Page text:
Anarchy rising through chaos and comedy | Sunday Observer

Anarchy rising through chaos and comedy

31 March, 2019

On February 25 this year, after many years I had the pleasure of watching a stage play at the iconic Elphinstone Theatre in Maradana, Colombo, which had been closed for refurbishments for a considerable period and reopened earlier this year to the delight of theatregoers. As part of the State Drama Festival this year the Sinhala stage drama ‘Saakki’ (which translates verbatim to English as ‘Evidence’) was performed on the aforementioned date. Yours truly was there that evening under the gentle darkness of the Elphinstone to witness ‘Saakki’, a Sinhala translation of Nobel Prize winning Italian playwright Dario Fo’s ‘Morte accidentale di un anarchico’ which carries its English title as ‘The Accidental Death of an Anarchist’.

The twists and turns of events that unfold are hilarious and also subtly indicative of the misdeeds the authorities attempt to cover up and from which they try to escape accountability  

Translated by Vijitha Gunaratne, ‘Saakki’ was directed by veteran artiste K.A. Nimal Chandrasiri and consisted of the thespian talents of Vijitha Bandara, Sanath Kumarasiri, Nimal Chandrasiri, Avantha Dissanayake, Jagath Chandrasiri, and Kumari Senarathne. The story unfolds in the police headquarters of the Italian city of Milan, and revolves around the audacious doings of a quick witted, slick tongued, high handed fraudster who is not specifically named but called ‘maniac’. This character was deftly performed by Vijitha Bandara who displayed his prowess for delivering energetic drive on stage, from start to finish.

Fo’s play is one that contains a facet of ‘meta theatre’ which admits through the actors on stage that what they are performing on stage is in fact a drama and address the audience directly, breaking the fourth wall to state the fact that the actors on stage are not performing characters purporting to be ‘real’ for the purpose of the theatrical work being watched by a live audience. Thus the illusion of art’s ‘realness’ as theatre is dismantled constructively in a work of ‘meta theatre’, which is achieved particularly in certain instances in the performance, especially, at the end where Bandara’s character offers an ‘alternative ending’.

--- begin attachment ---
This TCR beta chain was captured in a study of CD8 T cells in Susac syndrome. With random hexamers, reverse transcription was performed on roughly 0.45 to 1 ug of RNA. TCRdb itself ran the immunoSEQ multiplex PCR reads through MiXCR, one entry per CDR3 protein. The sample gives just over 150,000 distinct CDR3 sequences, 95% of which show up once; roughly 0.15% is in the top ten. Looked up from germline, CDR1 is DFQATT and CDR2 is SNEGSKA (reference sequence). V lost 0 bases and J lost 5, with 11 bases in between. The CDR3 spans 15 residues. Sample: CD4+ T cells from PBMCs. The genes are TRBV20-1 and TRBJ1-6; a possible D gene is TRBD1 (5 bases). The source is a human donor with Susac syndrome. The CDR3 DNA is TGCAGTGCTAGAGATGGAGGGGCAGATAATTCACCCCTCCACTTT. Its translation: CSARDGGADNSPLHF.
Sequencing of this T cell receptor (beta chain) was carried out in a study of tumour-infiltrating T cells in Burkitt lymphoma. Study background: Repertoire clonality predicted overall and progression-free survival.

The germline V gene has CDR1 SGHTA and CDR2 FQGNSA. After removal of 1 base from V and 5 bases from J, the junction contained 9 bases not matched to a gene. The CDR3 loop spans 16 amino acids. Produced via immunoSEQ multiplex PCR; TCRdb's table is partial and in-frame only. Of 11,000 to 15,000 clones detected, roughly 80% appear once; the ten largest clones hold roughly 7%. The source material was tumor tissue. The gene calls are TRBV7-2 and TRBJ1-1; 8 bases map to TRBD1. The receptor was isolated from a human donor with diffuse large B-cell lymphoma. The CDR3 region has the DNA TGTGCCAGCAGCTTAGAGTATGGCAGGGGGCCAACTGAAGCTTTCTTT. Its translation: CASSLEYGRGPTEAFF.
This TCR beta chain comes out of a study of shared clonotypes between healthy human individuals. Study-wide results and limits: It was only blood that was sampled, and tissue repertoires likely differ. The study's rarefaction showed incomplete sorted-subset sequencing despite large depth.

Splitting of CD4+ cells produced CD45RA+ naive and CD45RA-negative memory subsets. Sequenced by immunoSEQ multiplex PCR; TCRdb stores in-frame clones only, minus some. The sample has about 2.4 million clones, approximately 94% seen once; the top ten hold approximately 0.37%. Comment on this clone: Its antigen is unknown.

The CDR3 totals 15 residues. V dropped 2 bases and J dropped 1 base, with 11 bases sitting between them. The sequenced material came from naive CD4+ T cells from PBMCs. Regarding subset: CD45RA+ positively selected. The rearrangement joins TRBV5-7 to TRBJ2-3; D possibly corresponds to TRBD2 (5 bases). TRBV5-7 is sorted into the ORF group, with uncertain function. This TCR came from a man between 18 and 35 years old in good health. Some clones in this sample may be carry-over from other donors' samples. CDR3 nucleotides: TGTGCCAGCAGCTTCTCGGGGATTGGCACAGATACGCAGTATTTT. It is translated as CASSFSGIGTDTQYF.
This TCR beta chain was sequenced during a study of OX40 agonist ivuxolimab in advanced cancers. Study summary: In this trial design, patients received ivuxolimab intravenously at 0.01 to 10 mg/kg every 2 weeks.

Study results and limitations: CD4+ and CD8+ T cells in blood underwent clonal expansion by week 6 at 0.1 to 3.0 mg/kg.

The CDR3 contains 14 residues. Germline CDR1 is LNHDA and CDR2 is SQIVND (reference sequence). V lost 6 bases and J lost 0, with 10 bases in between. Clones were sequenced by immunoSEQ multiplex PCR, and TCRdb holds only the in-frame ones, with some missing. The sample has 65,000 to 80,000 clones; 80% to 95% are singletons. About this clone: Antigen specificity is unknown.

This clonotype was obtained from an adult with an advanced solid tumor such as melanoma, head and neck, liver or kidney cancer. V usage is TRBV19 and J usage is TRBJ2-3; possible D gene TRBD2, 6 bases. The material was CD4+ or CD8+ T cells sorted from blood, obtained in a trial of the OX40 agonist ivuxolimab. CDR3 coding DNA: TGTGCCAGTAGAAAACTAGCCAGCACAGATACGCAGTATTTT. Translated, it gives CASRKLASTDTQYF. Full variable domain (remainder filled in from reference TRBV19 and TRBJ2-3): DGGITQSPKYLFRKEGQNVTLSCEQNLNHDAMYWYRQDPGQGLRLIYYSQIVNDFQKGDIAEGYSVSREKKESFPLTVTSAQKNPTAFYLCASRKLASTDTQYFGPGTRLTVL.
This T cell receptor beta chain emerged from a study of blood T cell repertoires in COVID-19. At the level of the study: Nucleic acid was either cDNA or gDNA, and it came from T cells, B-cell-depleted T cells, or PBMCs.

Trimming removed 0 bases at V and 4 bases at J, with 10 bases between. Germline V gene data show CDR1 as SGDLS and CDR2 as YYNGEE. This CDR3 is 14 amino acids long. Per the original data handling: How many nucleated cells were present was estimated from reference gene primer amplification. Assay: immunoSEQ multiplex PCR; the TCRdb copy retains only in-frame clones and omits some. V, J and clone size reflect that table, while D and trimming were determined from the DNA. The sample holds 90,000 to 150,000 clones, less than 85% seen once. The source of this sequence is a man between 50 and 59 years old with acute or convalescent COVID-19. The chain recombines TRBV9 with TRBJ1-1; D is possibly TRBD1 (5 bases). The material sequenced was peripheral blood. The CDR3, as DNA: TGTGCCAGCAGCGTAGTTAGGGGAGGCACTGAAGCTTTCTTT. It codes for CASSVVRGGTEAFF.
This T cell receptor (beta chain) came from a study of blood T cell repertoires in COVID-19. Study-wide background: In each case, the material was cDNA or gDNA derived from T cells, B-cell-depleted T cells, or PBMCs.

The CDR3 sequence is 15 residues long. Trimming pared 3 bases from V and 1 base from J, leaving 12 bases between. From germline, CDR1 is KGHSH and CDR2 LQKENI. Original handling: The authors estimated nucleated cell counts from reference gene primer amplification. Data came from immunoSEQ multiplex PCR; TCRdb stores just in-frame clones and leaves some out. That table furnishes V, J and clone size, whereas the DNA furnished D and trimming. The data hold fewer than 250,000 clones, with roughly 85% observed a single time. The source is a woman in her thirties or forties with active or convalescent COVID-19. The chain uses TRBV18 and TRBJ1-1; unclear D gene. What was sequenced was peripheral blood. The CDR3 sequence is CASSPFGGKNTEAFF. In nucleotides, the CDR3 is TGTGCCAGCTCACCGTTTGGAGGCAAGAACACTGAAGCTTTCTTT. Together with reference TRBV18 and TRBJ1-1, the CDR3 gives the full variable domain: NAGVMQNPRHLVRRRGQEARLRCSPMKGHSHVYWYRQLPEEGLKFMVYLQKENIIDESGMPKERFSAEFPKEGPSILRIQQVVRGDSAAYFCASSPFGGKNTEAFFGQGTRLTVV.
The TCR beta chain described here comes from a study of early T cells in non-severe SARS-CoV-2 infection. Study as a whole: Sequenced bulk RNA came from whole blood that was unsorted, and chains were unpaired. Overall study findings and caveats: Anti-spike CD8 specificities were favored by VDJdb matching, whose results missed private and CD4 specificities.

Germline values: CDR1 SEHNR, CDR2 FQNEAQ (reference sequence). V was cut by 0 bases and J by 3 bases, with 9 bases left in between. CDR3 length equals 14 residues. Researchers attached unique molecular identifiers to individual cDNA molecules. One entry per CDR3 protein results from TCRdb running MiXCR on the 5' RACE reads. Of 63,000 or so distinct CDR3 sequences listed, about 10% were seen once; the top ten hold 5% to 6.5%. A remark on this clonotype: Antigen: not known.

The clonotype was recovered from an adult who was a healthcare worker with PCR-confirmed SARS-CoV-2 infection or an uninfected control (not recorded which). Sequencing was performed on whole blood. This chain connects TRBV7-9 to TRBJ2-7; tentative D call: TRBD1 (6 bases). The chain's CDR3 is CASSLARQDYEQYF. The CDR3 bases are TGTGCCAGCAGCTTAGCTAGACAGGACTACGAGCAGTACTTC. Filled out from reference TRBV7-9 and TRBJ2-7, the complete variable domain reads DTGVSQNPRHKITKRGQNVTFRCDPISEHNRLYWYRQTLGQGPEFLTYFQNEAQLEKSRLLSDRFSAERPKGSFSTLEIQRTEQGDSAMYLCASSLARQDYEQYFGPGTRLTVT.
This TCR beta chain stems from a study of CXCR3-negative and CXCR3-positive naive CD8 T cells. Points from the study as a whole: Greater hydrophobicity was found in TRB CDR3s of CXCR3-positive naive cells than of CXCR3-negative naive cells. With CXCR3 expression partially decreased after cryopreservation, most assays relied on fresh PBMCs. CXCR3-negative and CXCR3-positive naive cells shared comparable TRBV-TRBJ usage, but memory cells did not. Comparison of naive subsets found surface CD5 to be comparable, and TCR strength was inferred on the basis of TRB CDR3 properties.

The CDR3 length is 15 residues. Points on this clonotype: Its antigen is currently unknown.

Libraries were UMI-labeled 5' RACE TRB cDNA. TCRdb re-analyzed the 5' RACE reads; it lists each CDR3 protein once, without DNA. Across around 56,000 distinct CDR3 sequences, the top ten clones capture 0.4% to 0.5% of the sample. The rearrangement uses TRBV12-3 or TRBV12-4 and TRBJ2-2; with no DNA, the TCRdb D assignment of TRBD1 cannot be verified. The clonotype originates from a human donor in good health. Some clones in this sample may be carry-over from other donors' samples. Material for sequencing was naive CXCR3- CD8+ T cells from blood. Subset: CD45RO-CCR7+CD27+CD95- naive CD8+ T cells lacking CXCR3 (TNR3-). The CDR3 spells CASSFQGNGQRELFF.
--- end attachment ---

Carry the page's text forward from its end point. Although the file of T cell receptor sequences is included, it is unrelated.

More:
As a translation ‘Saakki’ didn’t appear to resort to ‘adaptive’ elements to ‘localise’ the geographical and cultural setting of the story. I have seen instances where Sinhala translations of foreign plays had elements from the Sri Lankan socio-cultural milieu inserted, to give a more localised peppering to the audience.

Jagath Chandrasiri as the Petty Officer was a significant part of the comic drive and endeared himself to the audience with his dim-witted policeman role. In general, I would say all the players did a commendable job on stage.

This is a play that offers a good dose of entertainment although the vein of comedy takes off into a pulsating drive somewhat towards the middle of the story.

Bandara’s character, a maverick con artist, manages to get off the interrogation he is hauled in for at the outset, and then begins to plot his course of anarchical misdemeanour for the greater good of the people, against the oppressiveness of the police force, by posing off as a Magistrate conducting a judicial inquiry into the suspicious death of a man who died while in police custody, officially said to have jumped out the window to his death while being interrogated on an upper floor of the police headquarters.

The twists and turns of events that unfold are hilarious and also subtly indicative of the misdeeds the authorities attempt to cover up and from which they try to escape accountability. The pivotal importance of ‘evidence’ to prove the guilt of an accused through the legal system and how justice can be doctored by the manipulation of evidence through ‘manufacturing of evidence’ is a critical debate in our times, when the criminal justice system is widely criticised by the public, and faith in the system is being brought into question.

This is a play where chaos is created through comedy and vice versa. But through the laughter one finds the sting of the crucial socio-political criticism come through. Justice depends on who handles it.

The end presents a chaotic scenario where the dilemma of whose life is worth sacrificing and whose life is expendable takes on a debate of human values versus political ideals.

A production consisting of commendable acting talent, good stagecraft, make up and costumes, ‘Saakki’ directed by Nimal Chandrasiri must be applauded as a Sinhala translation of a play by an internationally celebrated master playwright.